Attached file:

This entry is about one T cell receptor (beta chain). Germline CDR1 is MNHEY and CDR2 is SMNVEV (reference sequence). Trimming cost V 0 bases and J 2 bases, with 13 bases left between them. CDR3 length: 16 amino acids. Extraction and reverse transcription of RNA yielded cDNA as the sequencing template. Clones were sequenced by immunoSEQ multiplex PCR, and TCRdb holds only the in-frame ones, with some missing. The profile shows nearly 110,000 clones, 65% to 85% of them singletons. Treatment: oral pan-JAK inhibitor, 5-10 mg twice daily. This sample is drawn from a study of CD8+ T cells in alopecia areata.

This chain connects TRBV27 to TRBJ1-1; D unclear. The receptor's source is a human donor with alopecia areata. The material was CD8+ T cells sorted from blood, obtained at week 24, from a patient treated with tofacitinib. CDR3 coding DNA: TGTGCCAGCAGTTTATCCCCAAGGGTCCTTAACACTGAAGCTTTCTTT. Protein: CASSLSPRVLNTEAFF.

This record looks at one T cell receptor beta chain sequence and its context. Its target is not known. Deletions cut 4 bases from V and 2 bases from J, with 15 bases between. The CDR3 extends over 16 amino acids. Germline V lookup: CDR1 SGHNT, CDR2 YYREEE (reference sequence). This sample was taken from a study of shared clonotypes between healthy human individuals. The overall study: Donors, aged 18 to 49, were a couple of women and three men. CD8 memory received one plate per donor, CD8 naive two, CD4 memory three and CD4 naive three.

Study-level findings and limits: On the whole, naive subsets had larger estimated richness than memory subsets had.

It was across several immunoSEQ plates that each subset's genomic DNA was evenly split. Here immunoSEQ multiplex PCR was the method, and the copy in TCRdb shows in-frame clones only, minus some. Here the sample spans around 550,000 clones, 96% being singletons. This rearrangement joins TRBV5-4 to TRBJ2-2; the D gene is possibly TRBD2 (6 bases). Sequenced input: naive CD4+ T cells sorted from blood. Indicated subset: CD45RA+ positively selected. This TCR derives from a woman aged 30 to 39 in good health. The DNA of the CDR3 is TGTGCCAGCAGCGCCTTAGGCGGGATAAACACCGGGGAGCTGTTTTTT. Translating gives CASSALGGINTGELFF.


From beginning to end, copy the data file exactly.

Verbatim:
This entry is about one T cell receptor (beta chain). Germline CDR1 is MNHEY and CDR2 is SMNVEV (reference sequence). Trimming cost V 0 bases and J 2 bases, with 13 bases left between them. CDR3 length: 16 amino acids. Extraction and reverse transcription of RNA yielded cDNA as the sequencing template. Clones were sequenced by immunoSEQ multiplex PCR, and TCRdb holds only the in-frame ones, with some missing. The profile shows nearly 110,000 clones, 65% to 85% of them singletons. Treatment: oral pan-JAK inhibitor, 5-10 mg twice daily. This sample is drawn from a study of CD8+ T cells in alopecia areata.

This chain connects TRBV27 to TRBJ1-1; D unclear. The receptor's source is a human donor with alopecia areata. The material was CD8+ T cells sorted from blood, obtained at week 24, from a patient treated with tofacitinib. CDR3 coding DNA: TGTGCCAGCAGTTTATCCCCAAGGGTCCTTAACACTGAAGCTTTCTTT. Protein: CASSLSPRVLNTEAFF.

This record looks at one T cell receptor beta chain sequence and its context. Its target is not known. Deletions cut 4 bases from V and 2 bases from J, with 15 bases between. The CDR3 extends over 16 amino acids. Germline V lookup: CDR1 SGHNT, CDR2 YYREEE (reference sequence). This sample was taken from a study of shared clonotypes between healthy human individuals. The overall study: Donors, aged 18 to 49, were a couple of women and three men. CD8 memory received one plate per donor, CD8 naive two, CD4 memory three and CD4 naive three.

Study-level findings and limits: On the whole, naive subsets had larger estimated richness than memory subsets had.

It was across several immunoSEQ plates that each subset's genomic DNA was evenly split. Here immunoSEQ multiplex PCR was the method, and the copy in TCRdb shows in-frame clones only, minus some. Here the sample spans around 550,000 clones, 96% being singletons. This rearrangement joins TRBV5-4 to TRBJ2-2; the D gene is possibly TRBD2 (6 bases). Sequenced input: naive CD4+ T cells sorted from blood. Indicated subset: CD45RA+ positively selected. This TCR derives from a woman aged 30 to 39 in good health. The DNA of the CDR3 is TGTGCCAGCAGCGCCTTAGGCGGGATAAACACCGGGGAGCTGTTTTTT. Translating gives CASSALGGINTGELFF.